Kanazawa University School of Medicine
Correspondence to: Masaki Fujimura, MD, FCCP, The Third Department of Internal Medicine, Kanazawa University, School of Medicine, 13-1 Takara-machi, Kanazawa 920-8641, Japan
To the Editor:
Aspirin-induced asthma is exacerbated by some kinds of
food and drug additives that are frequently included in the drugs used
for the treatment of asthma, such as injected glucocorticosteroids.
Recently, we experienced a case of aspirin-induced asthma case with
symptoms exacerbated by tacholiquine inhalation. A 69-year-old
man visited our hospital for the treatment of asthma. He had
experienced a severe asthma attack after an intake of diclofenac
sodium. Aspirin-induced asthma was diagnosed using a sulpyrine
inhalation test. The patient had been inhaling a mixed solution of
salbutamol, tyloxapol, and tacholiquine regularly. One day in October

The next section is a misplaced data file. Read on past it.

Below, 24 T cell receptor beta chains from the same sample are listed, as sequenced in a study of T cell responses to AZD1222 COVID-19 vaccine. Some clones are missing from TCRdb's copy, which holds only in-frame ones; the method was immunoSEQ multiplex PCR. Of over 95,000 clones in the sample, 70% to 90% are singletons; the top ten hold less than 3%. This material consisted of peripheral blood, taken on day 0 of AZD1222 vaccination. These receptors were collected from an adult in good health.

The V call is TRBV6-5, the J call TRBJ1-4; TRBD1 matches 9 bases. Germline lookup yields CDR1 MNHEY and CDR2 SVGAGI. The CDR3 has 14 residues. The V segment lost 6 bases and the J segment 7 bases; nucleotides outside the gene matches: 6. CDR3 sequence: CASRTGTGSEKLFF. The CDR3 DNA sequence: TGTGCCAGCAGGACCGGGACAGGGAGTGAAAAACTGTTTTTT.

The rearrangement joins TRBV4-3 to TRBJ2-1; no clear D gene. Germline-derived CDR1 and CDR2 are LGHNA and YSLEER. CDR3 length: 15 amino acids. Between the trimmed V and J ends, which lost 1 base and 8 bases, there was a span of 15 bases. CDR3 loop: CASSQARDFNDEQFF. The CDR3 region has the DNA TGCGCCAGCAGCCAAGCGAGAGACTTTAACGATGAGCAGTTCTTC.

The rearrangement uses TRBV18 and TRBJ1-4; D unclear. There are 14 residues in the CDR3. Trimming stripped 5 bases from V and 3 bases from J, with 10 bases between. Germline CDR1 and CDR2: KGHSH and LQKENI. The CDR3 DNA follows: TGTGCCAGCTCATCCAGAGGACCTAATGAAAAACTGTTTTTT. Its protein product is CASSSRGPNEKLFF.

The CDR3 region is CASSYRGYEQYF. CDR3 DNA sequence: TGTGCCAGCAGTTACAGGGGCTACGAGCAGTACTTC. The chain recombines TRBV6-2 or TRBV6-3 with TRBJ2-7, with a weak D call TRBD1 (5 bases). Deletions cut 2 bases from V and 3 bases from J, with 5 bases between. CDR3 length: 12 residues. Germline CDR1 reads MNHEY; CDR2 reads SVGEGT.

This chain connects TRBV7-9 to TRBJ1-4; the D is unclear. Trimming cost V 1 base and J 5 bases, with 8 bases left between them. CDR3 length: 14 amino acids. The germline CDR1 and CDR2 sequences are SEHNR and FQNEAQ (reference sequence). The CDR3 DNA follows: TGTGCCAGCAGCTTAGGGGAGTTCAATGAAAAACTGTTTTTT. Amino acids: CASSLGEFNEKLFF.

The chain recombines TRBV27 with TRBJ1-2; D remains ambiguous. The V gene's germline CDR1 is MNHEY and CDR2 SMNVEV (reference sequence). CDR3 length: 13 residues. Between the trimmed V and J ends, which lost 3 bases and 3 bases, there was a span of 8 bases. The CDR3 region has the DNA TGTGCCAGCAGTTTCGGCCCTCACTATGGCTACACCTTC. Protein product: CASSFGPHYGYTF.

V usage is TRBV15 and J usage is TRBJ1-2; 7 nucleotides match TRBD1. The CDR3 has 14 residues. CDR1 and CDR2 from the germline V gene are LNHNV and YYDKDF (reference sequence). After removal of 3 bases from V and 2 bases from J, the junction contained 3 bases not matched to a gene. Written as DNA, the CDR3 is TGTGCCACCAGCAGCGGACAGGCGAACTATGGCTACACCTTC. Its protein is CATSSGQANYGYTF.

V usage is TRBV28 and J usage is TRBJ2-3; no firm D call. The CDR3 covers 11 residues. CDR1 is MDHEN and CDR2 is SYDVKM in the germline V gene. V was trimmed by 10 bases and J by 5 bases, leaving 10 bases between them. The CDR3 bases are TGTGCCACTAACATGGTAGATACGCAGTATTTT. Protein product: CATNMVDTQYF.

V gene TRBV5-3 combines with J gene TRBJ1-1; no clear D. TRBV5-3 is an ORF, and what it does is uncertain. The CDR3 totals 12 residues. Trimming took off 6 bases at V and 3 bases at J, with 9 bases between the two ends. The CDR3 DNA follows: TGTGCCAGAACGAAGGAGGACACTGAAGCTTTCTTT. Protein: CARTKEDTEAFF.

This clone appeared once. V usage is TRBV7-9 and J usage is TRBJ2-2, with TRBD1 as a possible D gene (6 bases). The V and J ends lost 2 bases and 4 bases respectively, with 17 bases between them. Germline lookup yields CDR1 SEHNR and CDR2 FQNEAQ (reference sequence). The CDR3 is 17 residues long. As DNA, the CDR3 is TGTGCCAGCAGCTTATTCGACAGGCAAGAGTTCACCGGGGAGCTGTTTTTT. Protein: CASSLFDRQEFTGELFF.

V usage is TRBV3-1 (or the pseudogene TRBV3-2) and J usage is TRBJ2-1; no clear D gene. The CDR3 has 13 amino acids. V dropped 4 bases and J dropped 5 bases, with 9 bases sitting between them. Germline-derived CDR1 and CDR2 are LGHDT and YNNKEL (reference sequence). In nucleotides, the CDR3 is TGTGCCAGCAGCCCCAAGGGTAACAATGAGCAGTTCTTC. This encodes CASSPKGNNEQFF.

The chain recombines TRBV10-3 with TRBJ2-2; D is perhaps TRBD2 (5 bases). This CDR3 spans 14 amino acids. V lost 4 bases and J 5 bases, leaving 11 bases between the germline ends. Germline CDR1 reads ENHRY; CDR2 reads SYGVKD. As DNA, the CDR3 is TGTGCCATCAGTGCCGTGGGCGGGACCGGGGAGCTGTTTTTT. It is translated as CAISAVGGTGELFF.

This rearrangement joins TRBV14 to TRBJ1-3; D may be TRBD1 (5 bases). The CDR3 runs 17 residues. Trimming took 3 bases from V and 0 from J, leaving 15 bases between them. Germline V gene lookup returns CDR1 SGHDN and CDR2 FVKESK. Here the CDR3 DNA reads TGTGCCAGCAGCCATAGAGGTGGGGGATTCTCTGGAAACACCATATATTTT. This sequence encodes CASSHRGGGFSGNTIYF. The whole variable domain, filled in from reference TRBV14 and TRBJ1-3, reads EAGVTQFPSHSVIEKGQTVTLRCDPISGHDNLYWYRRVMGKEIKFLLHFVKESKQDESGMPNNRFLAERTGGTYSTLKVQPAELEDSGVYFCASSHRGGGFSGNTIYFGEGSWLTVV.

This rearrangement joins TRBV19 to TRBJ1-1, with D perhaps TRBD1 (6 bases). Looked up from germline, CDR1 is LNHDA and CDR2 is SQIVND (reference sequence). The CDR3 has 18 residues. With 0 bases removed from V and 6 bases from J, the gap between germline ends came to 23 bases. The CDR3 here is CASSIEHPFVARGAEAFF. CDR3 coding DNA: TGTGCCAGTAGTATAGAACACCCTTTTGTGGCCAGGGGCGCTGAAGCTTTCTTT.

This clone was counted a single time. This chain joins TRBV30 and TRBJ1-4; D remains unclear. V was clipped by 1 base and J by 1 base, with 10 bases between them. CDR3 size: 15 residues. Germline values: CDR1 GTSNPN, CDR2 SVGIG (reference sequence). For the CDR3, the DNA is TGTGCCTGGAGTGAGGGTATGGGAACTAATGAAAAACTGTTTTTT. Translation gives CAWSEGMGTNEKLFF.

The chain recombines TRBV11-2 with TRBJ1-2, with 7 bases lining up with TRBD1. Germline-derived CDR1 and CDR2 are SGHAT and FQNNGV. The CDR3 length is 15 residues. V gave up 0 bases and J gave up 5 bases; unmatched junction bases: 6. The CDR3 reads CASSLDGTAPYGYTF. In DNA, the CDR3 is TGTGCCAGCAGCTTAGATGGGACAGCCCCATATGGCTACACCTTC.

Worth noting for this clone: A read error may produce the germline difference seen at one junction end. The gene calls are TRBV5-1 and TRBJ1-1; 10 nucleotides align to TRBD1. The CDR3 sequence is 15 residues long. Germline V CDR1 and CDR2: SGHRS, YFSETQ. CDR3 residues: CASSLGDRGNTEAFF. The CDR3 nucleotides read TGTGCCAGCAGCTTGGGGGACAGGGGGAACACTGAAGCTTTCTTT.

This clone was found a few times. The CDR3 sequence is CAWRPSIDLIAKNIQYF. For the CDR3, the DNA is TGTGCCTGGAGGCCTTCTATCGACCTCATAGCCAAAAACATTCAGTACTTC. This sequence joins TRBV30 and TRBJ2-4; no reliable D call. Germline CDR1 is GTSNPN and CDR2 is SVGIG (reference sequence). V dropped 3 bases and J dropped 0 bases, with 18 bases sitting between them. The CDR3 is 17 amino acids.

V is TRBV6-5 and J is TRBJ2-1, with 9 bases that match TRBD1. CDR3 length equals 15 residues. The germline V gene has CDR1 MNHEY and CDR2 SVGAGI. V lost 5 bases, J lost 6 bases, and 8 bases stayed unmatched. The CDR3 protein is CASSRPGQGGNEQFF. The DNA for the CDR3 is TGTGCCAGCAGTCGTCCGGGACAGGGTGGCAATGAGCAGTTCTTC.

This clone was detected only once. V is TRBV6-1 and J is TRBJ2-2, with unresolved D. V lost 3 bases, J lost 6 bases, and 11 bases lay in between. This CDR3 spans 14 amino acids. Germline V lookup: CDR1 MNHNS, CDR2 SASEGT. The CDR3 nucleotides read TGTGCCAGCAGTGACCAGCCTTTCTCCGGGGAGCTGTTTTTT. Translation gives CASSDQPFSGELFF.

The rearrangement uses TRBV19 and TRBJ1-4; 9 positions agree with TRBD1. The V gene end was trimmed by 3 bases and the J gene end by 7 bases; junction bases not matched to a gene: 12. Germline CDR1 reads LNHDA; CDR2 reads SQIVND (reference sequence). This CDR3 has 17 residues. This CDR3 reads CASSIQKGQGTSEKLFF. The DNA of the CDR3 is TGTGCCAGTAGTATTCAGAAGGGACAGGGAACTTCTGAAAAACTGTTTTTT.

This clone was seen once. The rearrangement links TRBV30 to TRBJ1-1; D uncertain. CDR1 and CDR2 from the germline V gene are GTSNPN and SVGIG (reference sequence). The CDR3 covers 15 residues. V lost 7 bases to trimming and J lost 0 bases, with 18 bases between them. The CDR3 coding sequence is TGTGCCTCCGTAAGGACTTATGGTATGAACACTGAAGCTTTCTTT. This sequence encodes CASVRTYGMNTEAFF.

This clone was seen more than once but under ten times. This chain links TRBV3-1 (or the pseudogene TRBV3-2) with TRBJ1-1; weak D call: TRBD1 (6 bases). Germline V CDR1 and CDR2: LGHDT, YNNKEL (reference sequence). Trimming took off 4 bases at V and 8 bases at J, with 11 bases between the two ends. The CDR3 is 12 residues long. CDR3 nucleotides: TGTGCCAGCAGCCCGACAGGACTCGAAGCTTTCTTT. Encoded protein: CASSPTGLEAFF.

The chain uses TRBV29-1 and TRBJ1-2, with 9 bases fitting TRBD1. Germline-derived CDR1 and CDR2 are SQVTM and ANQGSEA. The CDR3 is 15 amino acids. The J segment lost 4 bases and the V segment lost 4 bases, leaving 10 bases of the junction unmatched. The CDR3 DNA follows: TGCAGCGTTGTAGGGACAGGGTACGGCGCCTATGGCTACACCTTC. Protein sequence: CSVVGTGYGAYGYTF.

1997, when he inhaled a solution of tyloxapol and tacholiquine, coughs
and wheeze occurred 30 min after the inhalation. Inhalation provocation
with tacholiquine was performed after informed consent was obtained. An
inhalation of 25% tacholiquine provoked a 20% decrease in
FEV1 from the post saline solution inhalation value 30 min
later (Fig 1).
Tacholiquine inhalation did not cause bronchoconstriction in six other
patients with moderate-to-severe asthma without aspirin sensitivity.
Tacholiquine contains paraben as an additive, which might cause
bronchoconstriction in this case.
Paraben has been used since the 1930s as a bacteriostatic agent added
in many drugs, foods, and cosmetics.1It is well
recognized that some patients with aspirin-induced asthma have
hypersensitivity to paraben.2
Aerosolized tacholiquine is often used as a mucolytic agent for the
treatment of chronic lung diseases, including asthma. Careful use is
necessary in treating asthmatic patients because nearly 10% of
patients with asthma have aspirin-induced asthma.
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